I made three seed collections over the last two days! They were all from previously scouted populations that I had scouted for way back in April. It’s exciting to successfully utilize previously scouted information from the same field season that I’ve personally collected.
One difficulty with the abnormally dry conditions in the Mojave has been that population data and vouchers from previous wetter years do not reflect the current conditions and distribution of species in the field. Frequently, many of the populations that we are documenting are not even flowering , but the population data may be useful either next year or later in the summer when monsoon season begins. This means that every seed collection is sensational and precious this year. I’ve often thought that the plants that are producing seed this year could have particular sets of traits that are favored during dry years, making their genetics valuable for restoration. They could possibly be better adapted to the climate change projections for southern California, which predict a drier and hotter Mojave.
Over the last few weeks the Mojave and Sonora have become increasingly dry. It’s gotten to the point that even the Larrea tridentata is under stress in some places. Walking through fields of dead or dormant Ambrosia dumosa and Atriplex, I try to stay optimistic that the target species I’m looking for, hope beyond hope, is just around the bend. We’ve had to move to higher elevations, but even in places like the Orocopia Mountains things are bleak.
Despite the extremely dry conditions, we are able to collect many of the most common species and tissue collection for a tortoise forage nutrient study has begun. Wading through cheesebush (Ambrosia salsola), with my hands covered in a resinous coating of cheesebush glue and smelling like the sweetest limburger, I remind myself that this will benefit an endangered animal. But there is beauty in the simplicity of the act of collecting. I get into a rhythm, and feel connected to the desert around me in a very fundamental way. Or, maybe it’s all just a delusion inspired by the 110 degree weather we’ve been having. Regardless, I’ve seen a lot more wildlife and have been having a great time scouting for new seed collection locations.
Green Curcurbita palmata fruits!
Hello, my name is Aaron Sedgwick and I’m an intern at the Rancho Santa Ana Botanic Garden in Claremont,California! The territory my Seeds of Success internship covers spans an enormous area that includes the Mojave and the northern Sonora. As a native Midwesterner, the biggest challenge has been acclimating to the climate and learning an unfamiliar flora. The diversity is staggering. Despite the unusually dry spring this year and the lack of annual plants, I am consistently amazed at the variety and spectacular inflorescences of desert plants.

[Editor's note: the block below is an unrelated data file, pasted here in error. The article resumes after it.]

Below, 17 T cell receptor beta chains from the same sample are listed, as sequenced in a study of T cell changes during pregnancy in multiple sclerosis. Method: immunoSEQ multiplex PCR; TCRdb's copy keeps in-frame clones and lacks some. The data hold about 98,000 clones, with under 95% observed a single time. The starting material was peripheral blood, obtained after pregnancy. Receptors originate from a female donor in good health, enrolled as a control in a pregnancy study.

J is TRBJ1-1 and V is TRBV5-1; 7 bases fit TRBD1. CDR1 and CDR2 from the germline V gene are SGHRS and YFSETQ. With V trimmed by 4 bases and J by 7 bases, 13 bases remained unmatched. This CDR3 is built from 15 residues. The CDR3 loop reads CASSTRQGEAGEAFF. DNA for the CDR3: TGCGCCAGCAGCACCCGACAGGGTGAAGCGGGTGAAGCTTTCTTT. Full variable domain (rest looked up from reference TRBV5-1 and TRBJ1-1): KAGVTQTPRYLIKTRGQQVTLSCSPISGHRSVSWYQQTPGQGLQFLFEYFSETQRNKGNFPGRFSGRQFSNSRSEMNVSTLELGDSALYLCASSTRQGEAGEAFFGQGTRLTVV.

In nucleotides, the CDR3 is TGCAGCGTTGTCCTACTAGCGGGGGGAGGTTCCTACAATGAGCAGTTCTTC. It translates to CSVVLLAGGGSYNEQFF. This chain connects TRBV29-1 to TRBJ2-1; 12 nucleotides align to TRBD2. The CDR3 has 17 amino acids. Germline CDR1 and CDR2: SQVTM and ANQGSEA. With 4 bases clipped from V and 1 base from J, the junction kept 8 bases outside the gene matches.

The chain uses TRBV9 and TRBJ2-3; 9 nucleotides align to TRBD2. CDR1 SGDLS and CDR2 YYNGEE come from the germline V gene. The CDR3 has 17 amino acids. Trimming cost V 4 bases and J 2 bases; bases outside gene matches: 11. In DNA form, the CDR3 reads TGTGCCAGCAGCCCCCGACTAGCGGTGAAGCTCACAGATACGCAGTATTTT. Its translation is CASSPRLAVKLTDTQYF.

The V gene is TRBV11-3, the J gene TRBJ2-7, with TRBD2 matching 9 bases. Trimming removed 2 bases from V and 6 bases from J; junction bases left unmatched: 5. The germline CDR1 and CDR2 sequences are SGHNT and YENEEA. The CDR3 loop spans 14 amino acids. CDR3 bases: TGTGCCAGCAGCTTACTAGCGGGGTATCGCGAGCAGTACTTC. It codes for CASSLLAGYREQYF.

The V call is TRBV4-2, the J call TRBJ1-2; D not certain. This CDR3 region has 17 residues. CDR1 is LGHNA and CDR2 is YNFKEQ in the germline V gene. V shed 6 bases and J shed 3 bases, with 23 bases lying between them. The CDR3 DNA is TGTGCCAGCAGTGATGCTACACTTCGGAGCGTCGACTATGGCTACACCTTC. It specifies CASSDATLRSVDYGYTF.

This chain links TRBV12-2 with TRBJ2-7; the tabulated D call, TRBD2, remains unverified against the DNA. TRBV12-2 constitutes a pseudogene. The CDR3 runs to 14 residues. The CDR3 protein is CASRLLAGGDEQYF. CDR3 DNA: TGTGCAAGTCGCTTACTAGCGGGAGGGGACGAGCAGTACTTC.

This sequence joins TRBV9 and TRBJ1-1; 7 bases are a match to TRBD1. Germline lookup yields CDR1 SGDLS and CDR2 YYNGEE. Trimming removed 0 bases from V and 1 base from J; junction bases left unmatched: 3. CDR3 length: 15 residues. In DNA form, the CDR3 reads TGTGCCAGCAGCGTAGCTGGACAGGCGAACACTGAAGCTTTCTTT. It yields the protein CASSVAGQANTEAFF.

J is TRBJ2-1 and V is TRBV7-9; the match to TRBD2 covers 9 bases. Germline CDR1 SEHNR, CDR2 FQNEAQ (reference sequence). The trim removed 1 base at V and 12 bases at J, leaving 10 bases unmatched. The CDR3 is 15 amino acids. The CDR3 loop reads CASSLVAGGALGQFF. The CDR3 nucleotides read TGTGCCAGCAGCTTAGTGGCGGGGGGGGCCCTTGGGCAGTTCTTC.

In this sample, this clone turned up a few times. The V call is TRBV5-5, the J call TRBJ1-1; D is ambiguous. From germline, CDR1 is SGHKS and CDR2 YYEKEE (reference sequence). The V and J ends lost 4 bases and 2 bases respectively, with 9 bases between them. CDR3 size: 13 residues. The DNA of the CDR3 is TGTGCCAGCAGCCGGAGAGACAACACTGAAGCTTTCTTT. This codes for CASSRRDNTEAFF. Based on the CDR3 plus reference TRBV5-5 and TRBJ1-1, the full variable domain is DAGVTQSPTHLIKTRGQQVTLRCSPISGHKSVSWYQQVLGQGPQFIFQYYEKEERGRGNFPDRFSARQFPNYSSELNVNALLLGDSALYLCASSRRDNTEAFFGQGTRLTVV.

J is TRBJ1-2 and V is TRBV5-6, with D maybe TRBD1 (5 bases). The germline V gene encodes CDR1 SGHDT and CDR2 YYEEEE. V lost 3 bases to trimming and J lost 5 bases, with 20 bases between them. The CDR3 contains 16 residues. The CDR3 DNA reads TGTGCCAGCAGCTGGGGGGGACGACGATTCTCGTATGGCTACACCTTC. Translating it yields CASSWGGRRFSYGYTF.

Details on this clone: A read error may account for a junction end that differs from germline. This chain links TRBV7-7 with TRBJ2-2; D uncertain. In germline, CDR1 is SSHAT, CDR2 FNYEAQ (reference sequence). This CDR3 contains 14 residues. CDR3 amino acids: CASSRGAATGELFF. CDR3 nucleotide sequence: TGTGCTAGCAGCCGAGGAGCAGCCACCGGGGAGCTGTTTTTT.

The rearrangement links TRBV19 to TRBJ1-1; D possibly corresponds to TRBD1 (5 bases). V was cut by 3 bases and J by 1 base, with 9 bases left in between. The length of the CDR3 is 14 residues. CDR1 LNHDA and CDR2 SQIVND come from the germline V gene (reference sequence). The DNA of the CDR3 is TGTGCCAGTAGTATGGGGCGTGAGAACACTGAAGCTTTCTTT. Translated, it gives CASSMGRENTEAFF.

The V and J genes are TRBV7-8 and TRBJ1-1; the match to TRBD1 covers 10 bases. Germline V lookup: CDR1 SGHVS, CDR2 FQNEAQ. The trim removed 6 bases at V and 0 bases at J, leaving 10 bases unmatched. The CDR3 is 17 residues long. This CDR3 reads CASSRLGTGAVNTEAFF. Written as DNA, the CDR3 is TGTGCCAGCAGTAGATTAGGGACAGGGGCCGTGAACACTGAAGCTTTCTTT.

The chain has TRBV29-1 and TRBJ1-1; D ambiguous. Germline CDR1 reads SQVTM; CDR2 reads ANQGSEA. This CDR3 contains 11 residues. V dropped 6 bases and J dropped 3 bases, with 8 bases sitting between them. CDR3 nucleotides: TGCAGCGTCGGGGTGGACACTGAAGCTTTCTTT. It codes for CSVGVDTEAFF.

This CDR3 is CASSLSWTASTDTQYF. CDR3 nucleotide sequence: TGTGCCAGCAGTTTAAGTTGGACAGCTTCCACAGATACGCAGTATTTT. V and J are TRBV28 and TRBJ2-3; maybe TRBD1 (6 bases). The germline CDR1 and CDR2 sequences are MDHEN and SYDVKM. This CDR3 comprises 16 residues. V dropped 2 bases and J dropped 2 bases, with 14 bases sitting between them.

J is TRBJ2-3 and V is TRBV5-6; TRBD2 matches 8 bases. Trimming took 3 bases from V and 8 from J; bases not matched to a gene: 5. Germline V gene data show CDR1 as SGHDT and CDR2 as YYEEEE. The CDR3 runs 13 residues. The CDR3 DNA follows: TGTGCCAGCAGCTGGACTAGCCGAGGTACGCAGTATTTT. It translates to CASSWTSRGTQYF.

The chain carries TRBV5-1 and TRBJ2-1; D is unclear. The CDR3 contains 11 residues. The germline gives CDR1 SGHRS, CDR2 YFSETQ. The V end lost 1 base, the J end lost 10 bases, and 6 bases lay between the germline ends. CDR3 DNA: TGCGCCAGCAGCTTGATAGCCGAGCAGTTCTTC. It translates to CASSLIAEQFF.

Ever since I learned about edible wild foods I’ve been fascinated by ethnobotany and ethnoecology. Learning about the how the Cahuilla people use native plants for food and medicine has accelerated the rate at which I learn species names and habitat types. I want to learn more about how the peoples of this region managed their resources historically. We stumbled upon what appeared to be a petroglyph in a rock face one day and I wondered at the diversity and complexity of knowledge that must have been required to live in such a varied landscape and harsh climate.
I had never experienced first-hand how limiting water is for wildlife and plants before I began working in the Mojave. I’m excited when I find dragonflies, because I know there must be a spring nearby. If there is one lesson that the desert has taught my thus far, it’s the necessity and sanctity of water.
I have been fortunate to participate in two Bioblitzes; one in Joshua Tree National Park at 49 Palms Spring and another at the Black Buttes documenting the flora and fauna in the area for the Save the Desert Foundation. Participating in these events gave me an opportunity to contribute directly to how the desert is managed for habitat and diversity (in the case of Joshua Tree National Park) and for commercial development (in the case of the Black Buttes).
Every day in the Mojave and Sonora is a reawakening to the resiliency of life. I can’t wait to see what’s hidden in the next canyon and what awaits me in the next wash!